International

 

 

Down to Earth No.82, September 2009

More deaths at Freeport-Rio Tinto mine in Papua

More violence near the Freeport-Rio Tinto copper and gold mine in West Papua resulted in three deaths - two Freeport employees and a police officer - in July. Police arrested seven people: two of them worked at the company's Grasberg mine. More shots were fired at a bus carrying the mine's employees in August, with one incident leaving five people injured.

Down to Earth No.82, September 2009

As Indonesia pushes ahead with plans for REDD, the World Bank and others are making ill-prepared agreements on funding projects in Indonesia.

Down to Earth No.80-81, June 2009

Indigenous peoples are continuing to press for their rights to be respected in all climate change initiatives which affect them. They also want recognition for the role they have played in using the earth's resources sustainably and living low-carbon or carbon-neutral lifestyles.

Down to Earth No.80-81, June 2009

Indonesia's forestry department has extended a 2009 deadline for pulp companies to source their wood supply from tree plantations only. Now companies can continue pulping natural forests until 2014.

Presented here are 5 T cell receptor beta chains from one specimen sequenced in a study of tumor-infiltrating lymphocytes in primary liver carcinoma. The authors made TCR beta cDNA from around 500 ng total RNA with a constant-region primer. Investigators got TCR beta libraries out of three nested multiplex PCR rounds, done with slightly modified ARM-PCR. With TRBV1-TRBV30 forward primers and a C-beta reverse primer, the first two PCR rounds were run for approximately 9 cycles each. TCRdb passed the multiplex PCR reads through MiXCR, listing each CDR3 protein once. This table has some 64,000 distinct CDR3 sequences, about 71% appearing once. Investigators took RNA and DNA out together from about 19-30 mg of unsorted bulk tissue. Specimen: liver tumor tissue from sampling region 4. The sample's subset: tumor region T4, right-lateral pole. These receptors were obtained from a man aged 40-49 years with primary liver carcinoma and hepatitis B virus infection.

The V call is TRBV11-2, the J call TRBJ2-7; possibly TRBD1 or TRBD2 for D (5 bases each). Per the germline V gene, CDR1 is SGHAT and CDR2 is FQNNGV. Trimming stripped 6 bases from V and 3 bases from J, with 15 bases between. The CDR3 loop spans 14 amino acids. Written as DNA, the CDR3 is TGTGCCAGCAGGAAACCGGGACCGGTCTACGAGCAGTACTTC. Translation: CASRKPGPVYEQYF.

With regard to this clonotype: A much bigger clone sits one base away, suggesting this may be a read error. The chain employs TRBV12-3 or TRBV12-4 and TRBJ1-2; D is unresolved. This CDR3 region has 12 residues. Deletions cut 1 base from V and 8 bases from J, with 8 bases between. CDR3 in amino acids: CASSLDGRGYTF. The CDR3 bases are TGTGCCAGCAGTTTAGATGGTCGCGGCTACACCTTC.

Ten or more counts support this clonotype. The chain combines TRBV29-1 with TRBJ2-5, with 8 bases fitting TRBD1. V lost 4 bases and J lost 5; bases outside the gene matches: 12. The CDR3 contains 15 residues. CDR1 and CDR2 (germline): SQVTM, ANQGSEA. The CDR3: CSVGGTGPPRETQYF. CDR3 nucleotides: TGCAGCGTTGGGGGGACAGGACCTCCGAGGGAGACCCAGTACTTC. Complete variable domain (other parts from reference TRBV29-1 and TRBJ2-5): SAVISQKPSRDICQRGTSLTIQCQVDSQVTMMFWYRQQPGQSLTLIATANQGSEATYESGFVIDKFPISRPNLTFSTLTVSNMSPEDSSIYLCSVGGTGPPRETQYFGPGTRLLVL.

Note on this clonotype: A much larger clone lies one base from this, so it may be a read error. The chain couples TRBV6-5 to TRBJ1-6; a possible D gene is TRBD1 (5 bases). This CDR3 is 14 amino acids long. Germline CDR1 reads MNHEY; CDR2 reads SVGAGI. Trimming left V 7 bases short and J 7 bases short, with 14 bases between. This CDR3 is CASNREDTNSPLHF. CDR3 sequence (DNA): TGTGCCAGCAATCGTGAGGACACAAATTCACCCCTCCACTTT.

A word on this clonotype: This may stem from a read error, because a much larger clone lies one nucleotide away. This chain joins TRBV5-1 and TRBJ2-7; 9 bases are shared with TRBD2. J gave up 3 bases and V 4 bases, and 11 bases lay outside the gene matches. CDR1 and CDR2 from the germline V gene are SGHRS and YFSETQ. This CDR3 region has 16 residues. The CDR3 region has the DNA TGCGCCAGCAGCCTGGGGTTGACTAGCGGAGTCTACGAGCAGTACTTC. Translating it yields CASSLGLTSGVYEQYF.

Down to Earth No.80-81, June 2009

The first World Oceans Conference in Manado, North Sulawesi, was the scene of a police clamp-down on civil society in May, when two leading members of WALHI (Friends of the Earth Indonesia) were arrested and sixteen other people were deported. Parallel CSO activities had been organised to highlight the need to recognise and protect the rights of small-scale fisherfolk in international marine negotiations.

Down to Earth No.80-81, June 2009

This is a key year for decision-making about climate change as governments work towards a global agreement in Copenhagen in December. Will COP15 bring social justice, environmental sustainability and protection for human rights into the negotiations, as many civil society groups around the world are calling for?

Down to Earth No.79, November 2008


International pressure to get pilot schemes for reducing emissions from deforestation and forest degradation in developing countries (REDD) up and running between now and the Copenhagen climate summit in 2009 could mean that crucial issues - including land and resource rights in forests - are sidestepped.


Why the pressure for REDD? Land use change and forestry are estimated to account for around 20% of annual carbon emissions, second only to the energy sector.